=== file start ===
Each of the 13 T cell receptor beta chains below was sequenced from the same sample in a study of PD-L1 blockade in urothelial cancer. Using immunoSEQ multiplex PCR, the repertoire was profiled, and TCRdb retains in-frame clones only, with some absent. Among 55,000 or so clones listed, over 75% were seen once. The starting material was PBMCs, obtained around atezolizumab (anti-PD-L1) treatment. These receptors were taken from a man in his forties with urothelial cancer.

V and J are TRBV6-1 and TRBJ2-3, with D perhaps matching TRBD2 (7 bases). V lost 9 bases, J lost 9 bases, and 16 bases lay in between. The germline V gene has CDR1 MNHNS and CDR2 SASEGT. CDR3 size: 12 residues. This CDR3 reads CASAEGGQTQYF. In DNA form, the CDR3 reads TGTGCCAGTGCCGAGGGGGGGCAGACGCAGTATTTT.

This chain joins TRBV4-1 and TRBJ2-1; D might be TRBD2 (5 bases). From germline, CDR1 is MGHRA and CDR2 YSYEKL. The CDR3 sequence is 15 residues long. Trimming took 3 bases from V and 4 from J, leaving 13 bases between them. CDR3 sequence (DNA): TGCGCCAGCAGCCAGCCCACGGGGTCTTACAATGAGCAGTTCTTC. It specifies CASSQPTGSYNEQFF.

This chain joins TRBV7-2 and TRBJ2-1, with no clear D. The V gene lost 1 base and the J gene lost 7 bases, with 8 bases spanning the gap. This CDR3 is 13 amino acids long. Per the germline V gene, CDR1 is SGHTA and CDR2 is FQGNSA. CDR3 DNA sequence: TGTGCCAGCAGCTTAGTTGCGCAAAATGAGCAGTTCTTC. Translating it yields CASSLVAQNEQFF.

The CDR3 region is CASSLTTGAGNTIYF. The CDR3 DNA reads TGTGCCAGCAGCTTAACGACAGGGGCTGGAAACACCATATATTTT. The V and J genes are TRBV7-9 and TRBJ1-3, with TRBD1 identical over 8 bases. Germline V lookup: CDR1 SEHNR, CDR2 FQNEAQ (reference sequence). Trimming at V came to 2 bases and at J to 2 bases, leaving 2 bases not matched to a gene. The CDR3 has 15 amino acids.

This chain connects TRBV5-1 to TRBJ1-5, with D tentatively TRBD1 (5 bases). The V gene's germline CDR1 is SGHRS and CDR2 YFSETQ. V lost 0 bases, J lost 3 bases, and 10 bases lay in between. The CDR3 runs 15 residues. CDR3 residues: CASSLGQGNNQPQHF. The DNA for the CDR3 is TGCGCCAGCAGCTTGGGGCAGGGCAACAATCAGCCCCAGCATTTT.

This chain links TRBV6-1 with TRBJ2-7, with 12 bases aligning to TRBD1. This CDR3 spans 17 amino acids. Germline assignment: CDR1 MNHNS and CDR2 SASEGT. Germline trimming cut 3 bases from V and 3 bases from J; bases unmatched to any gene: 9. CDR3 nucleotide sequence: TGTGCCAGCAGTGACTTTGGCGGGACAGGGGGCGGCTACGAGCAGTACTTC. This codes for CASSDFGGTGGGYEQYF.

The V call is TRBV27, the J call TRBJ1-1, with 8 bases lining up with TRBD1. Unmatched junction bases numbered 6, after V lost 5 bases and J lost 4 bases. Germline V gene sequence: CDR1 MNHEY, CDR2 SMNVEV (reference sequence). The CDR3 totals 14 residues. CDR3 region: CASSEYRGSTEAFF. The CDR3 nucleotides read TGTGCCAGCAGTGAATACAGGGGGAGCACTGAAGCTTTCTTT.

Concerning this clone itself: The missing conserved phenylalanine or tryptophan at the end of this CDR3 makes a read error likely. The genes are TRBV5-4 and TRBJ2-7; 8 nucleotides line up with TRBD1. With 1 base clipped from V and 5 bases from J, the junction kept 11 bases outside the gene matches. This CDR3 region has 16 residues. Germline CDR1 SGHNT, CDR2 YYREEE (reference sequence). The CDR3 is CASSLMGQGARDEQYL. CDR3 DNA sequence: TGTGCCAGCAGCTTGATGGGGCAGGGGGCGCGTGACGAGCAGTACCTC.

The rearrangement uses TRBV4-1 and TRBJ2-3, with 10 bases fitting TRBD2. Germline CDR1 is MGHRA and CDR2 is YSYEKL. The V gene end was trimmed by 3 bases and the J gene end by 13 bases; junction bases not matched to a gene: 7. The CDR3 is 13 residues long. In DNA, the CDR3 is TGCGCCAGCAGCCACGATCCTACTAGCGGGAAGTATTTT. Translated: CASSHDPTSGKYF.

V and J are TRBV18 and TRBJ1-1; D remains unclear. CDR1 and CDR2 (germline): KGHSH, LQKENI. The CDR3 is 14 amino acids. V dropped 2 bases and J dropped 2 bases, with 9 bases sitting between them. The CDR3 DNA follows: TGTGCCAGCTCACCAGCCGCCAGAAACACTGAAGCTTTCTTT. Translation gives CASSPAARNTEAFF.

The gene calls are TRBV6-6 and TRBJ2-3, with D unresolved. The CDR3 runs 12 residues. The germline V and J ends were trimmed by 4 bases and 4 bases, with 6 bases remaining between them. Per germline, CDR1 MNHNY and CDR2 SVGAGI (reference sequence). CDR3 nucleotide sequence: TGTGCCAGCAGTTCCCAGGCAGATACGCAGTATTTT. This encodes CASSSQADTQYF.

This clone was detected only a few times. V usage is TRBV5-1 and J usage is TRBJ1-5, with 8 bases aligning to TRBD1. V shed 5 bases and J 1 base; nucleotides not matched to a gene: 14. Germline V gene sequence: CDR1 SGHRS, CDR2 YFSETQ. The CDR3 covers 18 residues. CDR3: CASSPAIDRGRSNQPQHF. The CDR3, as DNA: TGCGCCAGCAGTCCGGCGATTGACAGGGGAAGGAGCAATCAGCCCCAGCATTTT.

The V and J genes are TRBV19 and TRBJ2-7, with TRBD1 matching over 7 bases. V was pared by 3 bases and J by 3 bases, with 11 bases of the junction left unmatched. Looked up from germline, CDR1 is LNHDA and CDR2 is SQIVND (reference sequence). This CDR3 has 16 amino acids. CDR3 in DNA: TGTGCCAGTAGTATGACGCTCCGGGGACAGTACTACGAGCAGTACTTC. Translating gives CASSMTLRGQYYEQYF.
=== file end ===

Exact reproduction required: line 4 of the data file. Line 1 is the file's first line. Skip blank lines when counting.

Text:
This chain joins TRBV7-2 and TRBJ2-1, with no clear D. The V gene lost 1 base and the J gene lost 7 bases, with 8 bases spanning the gap. This CDR3 is 13 amino acids long. Per the germline V gene, CDR1 is SGHTA and CDR2 is FQGNSA. CDR3 DNA sequence: TGTGCCAGCAGCTTAGTTGCGCAAAATGAGCAGTTCTTC. Translating it yields CASSLVAQNEQFF.